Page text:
But Raines is not a present adviser. In fact, he advised the McCain camp days before they ran the ad that he was not an adviser.

“Carly: Is this true?” Raines asks above a forwarded note informing him that Fiorina was on television saying he was an Obama housing adviser. “I am not an adviser to the Obama campaign. Frank.”

While he may have given advice to the Obama campaign (though even that is disputed and being clarified), McCain’s campaign is lying when they say Raines is presently an adviser to the Obama campaign. He’s not.

McCain’s campaign to detention for lying in their ‘education’ ad

Wednesday, September 10th, 2008

From a John McCain ad titled “Education”:

Obama’s one accomplishment?
Legislation to teach ‘comprehensive sex education’ to kindergarteners.
Learning about sex before learning to read?
Barack Obama.
Wrong on education. Wrong for your family. 

There are 3 2 lies at work here.

First, Obama’s list of accomplishments is indisputably greater that 1, as the ad contends. Winning the nomination for the Democratic ticket would certainly count, as would his legislative successes (most commonly cited examples accomplishments here and here) in the Senate. Though the ad was titled “education” we missed the now-obvious link between “one accomplishment” and education. Obama’s campaign has proffered a list of the Illinois senator’s education-related achievements, but the McCain campaign’s ad could argue that “accomplishment” is a title Obama’s education-related work doesn’t deserve. As a subjective statement, it’s neither objectively true or untrue.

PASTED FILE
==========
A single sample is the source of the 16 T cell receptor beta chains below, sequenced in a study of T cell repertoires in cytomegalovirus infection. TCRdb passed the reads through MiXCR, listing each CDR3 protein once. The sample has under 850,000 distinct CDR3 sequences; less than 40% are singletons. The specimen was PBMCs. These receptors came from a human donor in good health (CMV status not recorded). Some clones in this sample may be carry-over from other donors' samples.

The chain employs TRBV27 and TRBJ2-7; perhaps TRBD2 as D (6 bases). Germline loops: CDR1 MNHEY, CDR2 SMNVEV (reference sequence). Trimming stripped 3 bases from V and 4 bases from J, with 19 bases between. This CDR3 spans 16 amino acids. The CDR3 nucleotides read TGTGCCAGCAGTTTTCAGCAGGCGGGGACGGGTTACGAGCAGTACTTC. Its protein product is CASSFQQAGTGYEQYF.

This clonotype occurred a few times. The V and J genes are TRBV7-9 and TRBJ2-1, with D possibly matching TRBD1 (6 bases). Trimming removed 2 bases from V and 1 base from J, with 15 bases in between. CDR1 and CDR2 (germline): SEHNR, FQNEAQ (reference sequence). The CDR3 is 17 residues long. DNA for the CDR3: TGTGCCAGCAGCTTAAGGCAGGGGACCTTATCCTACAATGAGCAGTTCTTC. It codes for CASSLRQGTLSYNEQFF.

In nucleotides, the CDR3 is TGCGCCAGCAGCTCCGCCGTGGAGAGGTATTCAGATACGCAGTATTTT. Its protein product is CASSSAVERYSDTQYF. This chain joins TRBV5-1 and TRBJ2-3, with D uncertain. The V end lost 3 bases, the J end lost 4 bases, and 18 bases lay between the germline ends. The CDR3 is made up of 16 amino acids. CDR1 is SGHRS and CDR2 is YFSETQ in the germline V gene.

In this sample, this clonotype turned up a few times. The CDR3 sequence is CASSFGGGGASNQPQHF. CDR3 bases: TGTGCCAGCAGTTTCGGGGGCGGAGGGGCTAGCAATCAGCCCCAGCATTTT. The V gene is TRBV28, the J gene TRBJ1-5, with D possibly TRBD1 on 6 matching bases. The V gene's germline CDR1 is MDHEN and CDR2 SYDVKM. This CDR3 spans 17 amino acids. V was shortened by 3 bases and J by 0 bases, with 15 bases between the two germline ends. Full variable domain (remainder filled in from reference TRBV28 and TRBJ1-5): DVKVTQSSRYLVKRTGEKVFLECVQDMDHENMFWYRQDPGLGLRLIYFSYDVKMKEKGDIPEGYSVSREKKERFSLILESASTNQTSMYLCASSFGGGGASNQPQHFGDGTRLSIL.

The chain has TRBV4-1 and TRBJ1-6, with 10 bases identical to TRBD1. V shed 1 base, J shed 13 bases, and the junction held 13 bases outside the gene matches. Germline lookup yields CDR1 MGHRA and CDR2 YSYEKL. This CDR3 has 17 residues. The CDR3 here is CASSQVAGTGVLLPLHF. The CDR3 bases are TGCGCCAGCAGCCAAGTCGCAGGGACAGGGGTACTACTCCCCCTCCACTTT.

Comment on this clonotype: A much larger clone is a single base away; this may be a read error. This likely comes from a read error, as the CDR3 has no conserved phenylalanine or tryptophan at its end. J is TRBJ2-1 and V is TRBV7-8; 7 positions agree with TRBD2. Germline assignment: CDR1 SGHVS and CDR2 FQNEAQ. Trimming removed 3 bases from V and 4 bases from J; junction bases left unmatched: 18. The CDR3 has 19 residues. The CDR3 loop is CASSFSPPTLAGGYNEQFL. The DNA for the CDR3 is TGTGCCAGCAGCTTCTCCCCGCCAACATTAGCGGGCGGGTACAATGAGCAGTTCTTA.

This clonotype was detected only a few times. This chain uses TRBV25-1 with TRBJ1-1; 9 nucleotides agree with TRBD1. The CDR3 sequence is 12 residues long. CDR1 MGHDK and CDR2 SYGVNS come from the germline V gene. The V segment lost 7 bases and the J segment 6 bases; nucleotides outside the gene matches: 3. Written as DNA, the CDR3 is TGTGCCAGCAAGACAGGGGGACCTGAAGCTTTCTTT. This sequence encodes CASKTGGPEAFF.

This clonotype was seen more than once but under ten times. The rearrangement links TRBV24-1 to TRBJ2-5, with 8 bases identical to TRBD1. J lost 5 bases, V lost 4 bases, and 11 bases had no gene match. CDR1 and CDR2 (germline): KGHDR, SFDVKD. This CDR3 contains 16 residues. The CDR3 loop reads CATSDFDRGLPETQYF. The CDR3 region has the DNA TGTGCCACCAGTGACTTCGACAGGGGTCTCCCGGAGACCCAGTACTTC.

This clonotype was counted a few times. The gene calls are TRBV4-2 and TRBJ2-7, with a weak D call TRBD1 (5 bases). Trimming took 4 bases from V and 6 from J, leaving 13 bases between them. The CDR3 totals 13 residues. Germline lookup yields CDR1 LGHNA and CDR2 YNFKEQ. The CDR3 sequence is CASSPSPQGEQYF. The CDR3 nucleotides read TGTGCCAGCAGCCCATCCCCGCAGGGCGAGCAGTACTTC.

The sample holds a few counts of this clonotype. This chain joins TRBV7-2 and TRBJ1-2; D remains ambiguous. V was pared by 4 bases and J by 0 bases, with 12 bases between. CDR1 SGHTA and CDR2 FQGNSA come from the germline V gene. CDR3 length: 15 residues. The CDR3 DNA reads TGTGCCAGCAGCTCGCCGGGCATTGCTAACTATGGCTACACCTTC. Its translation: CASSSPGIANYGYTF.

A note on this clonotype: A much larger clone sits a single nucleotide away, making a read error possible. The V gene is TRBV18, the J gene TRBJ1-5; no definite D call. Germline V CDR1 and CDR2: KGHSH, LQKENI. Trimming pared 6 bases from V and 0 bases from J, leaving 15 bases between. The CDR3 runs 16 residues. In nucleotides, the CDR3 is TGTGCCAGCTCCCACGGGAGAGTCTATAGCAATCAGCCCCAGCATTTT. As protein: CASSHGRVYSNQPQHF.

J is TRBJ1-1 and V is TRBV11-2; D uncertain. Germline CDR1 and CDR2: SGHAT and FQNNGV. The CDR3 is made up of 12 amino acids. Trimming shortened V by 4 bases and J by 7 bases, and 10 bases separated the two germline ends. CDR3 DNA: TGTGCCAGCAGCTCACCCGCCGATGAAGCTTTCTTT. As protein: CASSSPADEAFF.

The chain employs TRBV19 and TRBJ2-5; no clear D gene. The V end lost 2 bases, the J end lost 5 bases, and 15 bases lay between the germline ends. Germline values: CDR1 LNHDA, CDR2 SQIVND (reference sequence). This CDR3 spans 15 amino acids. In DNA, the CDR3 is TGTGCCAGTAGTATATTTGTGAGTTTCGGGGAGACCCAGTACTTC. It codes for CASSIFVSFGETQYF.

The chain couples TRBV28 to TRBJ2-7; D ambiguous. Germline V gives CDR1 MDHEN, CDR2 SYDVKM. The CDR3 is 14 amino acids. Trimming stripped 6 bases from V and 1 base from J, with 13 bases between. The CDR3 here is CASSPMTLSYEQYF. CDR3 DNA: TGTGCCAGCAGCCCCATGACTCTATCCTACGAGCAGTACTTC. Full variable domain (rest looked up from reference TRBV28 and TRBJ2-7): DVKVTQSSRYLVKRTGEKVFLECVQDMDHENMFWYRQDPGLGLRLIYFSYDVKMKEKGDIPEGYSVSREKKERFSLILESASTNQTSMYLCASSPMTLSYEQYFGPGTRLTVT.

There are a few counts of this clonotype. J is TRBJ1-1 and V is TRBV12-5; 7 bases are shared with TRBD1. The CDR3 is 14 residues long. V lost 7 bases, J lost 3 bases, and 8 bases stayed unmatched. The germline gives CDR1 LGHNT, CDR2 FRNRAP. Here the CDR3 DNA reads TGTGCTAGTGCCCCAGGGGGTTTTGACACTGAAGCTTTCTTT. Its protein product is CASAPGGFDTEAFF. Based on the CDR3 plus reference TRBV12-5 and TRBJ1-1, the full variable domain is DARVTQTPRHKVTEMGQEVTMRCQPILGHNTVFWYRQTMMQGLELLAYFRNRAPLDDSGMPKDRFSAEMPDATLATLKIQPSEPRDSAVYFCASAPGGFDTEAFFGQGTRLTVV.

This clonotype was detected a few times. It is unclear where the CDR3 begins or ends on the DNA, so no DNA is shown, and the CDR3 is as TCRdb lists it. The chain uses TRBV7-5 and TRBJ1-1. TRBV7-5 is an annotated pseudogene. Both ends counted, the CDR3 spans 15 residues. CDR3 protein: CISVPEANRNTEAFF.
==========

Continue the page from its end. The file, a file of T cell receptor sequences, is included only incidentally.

Secondly Firstly, Obama was not a sponsor of the bill. The bill’s record, including it’s sponsors, is available here. It’s very gracious, but false, to give credit to someone for a bill they neither authored nor sponsored.

Thirdly Secondly, the bill did not pass. It was not Obama’s accomplishment, because he didn’t sponsor the bill. But it wasn’t anyone’s accomplishment because the bill did not pass at all.

McCain’s claim that Obama wanted to teach kids about sex before reading is even questionable, though we wouldn’t call it a lie. When Obama was asked on this issue in 2004 in a debate with Alan Keyes, Obama said:

We have a existing law that mandates sex education in the schools. We want to make sure that it’s medically accurate and age-appropriate.Now, I’ll give you an example, because I have a six-year-old daughter and a three-year-old daughter, and one of the things my wife and I talked to our daughter about is the possibility of somebody touching them inappropriately, and what that might mean.